The Great Moon Hoax…of 1835?

On August 25, 1835, a strange article appeared in the New York Sun. The piece, attributed to famed astronomer Sir John Herschel, announced a startling discovery…the moon was inhabited by intelligent creatures. The Sun’s circulation increased dramatically and within a couple of days, was the most popular newspaper on the planet. What was the Great Moon Hoax of 1835?

What was the Great Moon Hoax?

In 1835, the moon was a source of great mystery. So, when the New York Sun’s headline blared, “Great Astronomical Discoveries Lately Made by Sir John Herschel, L.L.D. F.R.S. &c. At the Cape of Good Hope,” citizens turned their heads.

In total, six articles were published by the Sun, claiming to be supplements to the (non-existent) Edinburgh Journal of Science. Supposedly written by Herschel’s assistant, (the fictitious) Dr. Andrew Grant, the pieces described how Herschel had created a new telescope at his Cape of Good Hope observatory. This miracle of science was capable of 42,000x magnification, more than enough to see small objects in space. The resulting images were then reflected onto the observatory’s walls where they were sketched and described.

The Great Moon Hoax…Life on the Moon?

The articles insisted that Herschel had “discovered planets in other solar systems…firmly established a new theory of cometary phenomena…and…solved or corrected nearly every leading problem of mathematical astronomy.” Despite this impressive list of accomplishments, all of it paled in comparison to the shocking news that Herschel had spotted life on the moon.

After viewing rock, a poppy field, vast forests of yew trees, inland seas, and beaches, Herschel turned his attention to an oval-shaped lunar valley. He reported seeing bison herds and blue unicorns. But the most amazing animals were yet to come. On August 27, readers learned that Herschel had observed signs of intelligent life on the moon. More specifically, he saw a primitive tribe of biped beavers who lived in huts, used fires, and carried their young in their arms. The next day, he reported something even more spectacular…a population of winged humanoids who appeared to live near a golden temple. Herschel and Grant labeled these humanoids “Vespertilio-Homo,” or man-bat.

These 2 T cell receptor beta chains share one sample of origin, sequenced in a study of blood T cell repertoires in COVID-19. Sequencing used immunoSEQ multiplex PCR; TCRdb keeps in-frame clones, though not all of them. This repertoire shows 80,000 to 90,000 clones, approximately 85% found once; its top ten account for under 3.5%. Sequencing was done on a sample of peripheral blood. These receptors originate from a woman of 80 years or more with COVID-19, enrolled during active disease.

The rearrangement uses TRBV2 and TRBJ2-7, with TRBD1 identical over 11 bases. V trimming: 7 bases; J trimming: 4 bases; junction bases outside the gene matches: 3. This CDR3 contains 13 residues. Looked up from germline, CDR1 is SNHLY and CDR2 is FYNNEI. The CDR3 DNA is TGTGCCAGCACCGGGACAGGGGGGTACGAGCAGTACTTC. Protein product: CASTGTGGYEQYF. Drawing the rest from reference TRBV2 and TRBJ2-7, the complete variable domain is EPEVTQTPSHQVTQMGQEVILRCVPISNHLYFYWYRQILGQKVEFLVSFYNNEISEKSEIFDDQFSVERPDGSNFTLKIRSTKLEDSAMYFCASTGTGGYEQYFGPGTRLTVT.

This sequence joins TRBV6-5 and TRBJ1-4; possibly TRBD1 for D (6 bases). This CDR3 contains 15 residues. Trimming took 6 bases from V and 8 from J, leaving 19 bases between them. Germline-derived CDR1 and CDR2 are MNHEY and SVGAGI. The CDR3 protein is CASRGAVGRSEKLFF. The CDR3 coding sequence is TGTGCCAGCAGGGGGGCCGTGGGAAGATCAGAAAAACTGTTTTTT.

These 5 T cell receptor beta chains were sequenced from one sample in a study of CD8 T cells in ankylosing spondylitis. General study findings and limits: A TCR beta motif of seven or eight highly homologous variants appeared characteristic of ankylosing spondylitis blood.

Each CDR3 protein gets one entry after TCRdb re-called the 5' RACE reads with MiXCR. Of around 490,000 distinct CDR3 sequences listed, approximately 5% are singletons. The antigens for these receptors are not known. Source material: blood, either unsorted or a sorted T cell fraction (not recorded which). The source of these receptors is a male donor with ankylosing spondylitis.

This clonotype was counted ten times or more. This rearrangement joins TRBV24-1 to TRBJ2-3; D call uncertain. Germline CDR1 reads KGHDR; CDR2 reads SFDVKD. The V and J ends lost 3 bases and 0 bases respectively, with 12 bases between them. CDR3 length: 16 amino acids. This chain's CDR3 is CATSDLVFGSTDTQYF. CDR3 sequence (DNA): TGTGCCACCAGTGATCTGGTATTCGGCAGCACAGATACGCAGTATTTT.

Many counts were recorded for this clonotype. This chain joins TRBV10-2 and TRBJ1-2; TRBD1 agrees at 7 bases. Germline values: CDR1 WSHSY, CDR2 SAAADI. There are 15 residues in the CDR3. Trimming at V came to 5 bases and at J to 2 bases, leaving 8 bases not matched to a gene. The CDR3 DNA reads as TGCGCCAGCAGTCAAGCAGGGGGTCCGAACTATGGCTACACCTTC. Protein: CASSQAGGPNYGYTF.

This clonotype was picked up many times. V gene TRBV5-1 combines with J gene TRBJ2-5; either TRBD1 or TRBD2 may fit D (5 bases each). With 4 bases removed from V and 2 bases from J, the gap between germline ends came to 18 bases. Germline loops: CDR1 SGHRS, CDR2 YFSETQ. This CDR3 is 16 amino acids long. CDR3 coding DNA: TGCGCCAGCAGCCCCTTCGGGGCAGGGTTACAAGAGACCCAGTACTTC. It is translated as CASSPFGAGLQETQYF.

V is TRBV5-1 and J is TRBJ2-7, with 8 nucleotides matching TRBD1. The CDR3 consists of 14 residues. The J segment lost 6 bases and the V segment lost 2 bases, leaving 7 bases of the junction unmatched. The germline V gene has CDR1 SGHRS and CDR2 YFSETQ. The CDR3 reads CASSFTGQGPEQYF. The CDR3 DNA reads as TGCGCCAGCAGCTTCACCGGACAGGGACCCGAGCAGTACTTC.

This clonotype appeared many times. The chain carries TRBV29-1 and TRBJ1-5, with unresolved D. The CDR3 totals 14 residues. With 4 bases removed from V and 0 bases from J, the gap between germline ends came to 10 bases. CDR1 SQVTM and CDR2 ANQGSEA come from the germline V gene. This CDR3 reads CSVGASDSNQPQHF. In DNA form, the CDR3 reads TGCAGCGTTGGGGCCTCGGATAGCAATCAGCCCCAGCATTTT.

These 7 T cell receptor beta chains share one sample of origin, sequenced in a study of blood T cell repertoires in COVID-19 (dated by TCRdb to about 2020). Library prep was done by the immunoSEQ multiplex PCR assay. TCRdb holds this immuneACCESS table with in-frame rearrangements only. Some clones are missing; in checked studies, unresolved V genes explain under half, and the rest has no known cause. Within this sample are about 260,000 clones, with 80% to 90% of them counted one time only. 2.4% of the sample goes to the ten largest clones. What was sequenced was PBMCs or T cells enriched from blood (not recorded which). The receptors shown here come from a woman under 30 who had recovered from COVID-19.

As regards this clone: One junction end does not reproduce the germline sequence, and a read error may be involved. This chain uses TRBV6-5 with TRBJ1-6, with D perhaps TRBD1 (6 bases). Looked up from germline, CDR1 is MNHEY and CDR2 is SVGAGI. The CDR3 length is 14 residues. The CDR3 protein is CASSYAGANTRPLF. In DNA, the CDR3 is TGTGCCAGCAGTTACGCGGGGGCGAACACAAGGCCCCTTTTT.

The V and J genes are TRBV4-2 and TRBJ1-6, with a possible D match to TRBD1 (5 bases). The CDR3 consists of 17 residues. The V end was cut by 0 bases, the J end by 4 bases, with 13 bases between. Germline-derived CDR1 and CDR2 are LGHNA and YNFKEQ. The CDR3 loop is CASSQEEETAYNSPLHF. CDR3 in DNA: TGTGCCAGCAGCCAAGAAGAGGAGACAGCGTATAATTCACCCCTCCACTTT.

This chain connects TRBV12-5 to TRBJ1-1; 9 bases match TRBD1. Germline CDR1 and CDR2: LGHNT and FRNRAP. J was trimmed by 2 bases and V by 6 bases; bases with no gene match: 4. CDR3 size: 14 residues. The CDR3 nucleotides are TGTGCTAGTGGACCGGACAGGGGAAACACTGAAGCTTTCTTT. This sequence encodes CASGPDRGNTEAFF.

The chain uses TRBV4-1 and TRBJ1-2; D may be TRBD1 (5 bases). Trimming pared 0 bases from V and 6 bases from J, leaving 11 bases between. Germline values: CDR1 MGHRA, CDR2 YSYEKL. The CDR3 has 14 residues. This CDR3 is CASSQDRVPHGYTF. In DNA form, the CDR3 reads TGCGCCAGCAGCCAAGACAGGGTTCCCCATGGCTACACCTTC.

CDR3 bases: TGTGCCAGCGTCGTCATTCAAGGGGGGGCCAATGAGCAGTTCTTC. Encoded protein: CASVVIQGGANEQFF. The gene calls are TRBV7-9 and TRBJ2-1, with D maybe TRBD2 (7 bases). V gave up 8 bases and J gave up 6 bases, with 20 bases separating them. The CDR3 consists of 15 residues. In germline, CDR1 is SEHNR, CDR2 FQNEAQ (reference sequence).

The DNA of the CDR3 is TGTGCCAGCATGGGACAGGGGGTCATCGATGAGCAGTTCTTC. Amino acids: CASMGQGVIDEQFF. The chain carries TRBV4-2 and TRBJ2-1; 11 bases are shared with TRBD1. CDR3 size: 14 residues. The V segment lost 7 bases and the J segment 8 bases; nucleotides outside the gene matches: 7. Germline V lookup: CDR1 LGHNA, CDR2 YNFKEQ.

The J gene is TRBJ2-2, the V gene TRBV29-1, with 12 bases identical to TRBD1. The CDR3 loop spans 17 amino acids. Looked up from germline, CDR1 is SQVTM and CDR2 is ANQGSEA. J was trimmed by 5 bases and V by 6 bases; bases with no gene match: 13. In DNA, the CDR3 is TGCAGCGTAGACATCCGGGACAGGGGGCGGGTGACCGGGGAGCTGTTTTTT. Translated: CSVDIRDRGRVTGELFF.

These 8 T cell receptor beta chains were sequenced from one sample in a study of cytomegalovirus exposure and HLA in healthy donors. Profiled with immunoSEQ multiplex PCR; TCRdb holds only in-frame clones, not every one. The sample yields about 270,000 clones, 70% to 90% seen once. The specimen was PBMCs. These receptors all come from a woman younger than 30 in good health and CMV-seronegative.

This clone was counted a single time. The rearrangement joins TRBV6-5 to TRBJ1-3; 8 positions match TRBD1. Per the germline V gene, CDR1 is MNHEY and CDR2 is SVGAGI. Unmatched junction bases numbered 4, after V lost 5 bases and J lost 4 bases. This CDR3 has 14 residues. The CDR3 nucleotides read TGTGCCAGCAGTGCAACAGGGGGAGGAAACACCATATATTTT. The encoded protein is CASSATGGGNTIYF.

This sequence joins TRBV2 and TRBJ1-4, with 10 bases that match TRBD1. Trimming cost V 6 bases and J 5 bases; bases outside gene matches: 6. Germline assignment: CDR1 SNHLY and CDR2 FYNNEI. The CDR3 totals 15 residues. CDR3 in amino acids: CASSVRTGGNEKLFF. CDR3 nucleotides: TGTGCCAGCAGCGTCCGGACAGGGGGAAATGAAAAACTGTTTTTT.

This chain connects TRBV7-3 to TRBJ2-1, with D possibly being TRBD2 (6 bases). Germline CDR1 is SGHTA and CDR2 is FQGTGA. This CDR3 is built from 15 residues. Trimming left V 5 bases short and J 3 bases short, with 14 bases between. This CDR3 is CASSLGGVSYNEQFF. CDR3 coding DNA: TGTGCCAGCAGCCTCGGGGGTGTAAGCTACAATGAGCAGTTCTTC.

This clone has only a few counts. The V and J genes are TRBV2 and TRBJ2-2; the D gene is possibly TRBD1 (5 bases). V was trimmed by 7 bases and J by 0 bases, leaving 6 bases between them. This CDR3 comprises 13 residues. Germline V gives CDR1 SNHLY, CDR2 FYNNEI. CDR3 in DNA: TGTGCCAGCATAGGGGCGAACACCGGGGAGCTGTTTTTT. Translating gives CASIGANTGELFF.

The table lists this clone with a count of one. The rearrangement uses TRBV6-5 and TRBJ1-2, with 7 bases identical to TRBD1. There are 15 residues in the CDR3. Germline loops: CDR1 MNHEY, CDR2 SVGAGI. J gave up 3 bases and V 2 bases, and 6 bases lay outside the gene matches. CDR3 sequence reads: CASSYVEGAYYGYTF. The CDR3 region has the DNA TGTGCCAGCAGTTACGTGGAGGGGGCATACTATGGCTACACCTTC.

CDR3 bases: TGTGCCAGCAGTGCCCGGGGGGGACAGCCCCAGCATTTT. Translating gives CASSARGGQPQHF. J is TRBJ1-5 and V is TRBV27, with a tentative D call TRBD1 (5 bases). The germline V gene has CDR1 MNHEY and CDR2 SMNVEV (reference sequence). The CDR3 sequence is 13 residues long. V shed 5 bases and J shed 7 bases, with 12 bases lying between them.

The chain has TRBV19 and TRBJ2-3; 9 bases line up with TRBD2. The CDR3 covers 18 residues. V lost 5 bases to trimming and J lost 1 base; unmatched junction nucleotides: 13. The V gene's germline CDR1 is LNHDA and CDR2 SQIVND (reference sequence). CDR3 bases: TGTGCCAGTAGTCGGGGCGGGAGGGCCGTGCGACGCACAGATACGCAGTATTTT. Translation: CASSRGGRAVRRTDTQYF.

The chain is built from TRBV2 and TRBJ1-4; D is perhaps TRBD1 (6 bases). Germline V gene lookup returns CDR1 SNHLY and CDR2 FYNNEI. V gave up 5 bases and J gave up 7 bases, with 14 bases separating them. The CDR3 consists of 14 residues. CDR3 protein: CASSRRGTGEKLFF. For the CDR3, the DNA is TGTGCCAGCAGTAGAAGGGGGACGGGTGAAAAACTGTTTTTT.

The man-bats appeared to be engaged in conversations, complete with gestures. While the initial creatures were somewhat primitive, more elaborate man-bats would soon make an appearance. Herschel would later report the existence of a beautiful race of angel-like creatures and a mostly human population of middle class citizens.

Guerrilla Explorer’s Analysis

The story is now known, of course, as the Great Moon Hoax. Not only had Herschel failed to see any of the sights claimed by the article, he wasn’t even aware of the articles until well after they were published. From all accounts, he was initially amused by the incident but soon grew weary fielding questions about it.

The New York Sun reaped strong benefits from the Great Moon Hoax. Its circulation quickly rose from 15,000 before the series to 19,360 after its conclusion, making the Sun the most popular newspaper in the world at the time. Other newspapers followed suit and soon, the Great Moon Hoax was worldwide.

To this day, it remains unclear whether average citizens were aware of the Great Moon Hoax. At that time, newspapers were known for making up outrageous stories in order to drive sales. Also, it’s important to note that subscribers didn’t cancel their subscriptions once the truth began to emerge. Indeed, the Great Moon Hoax of 1835 became somewhat of a cultural icon for the time, leading to a play at the Bowery Theater among other things. Still, eyewitness accounts from the time make it clear that large numbers of people were fooled by the Great Moon Hoax. For example…

“Yale College was alive with staunch supporters. The literati—students and professors, doctors in divinity and law—and all the rest of the reading community, looked daily for the arrival of the New York mail with unexampled avidity and implicit faith. Have you seen the accounts of Sir John Herschel’s wonderful discoveries? Have you read the Sun? Have you heard the news of the man in the Moon? These were the questions that met you every where. It was the absorbing topic of the day. Nobody expressed or entertained a doubt as to the truth of the story.” ~ Yale Reporter, 1853

So, that leads us to our final question: who was behind the Great Moon Hoax? A reporter named Richard Adams Locke is usually given credit for the articles. However, Locke never admitted his involvement in the Great Moon Hoax and some researchers believe that the French astronomer Jean-Nicolas Nicollet, or Lewis Gaylord Clark, editor of the Knickerbocker Magazine, may have perpetrated it. Unfortunately, it’s impossible to know for certain. And unless new evidence comes to light, we may never know the hoaxer’s true identity.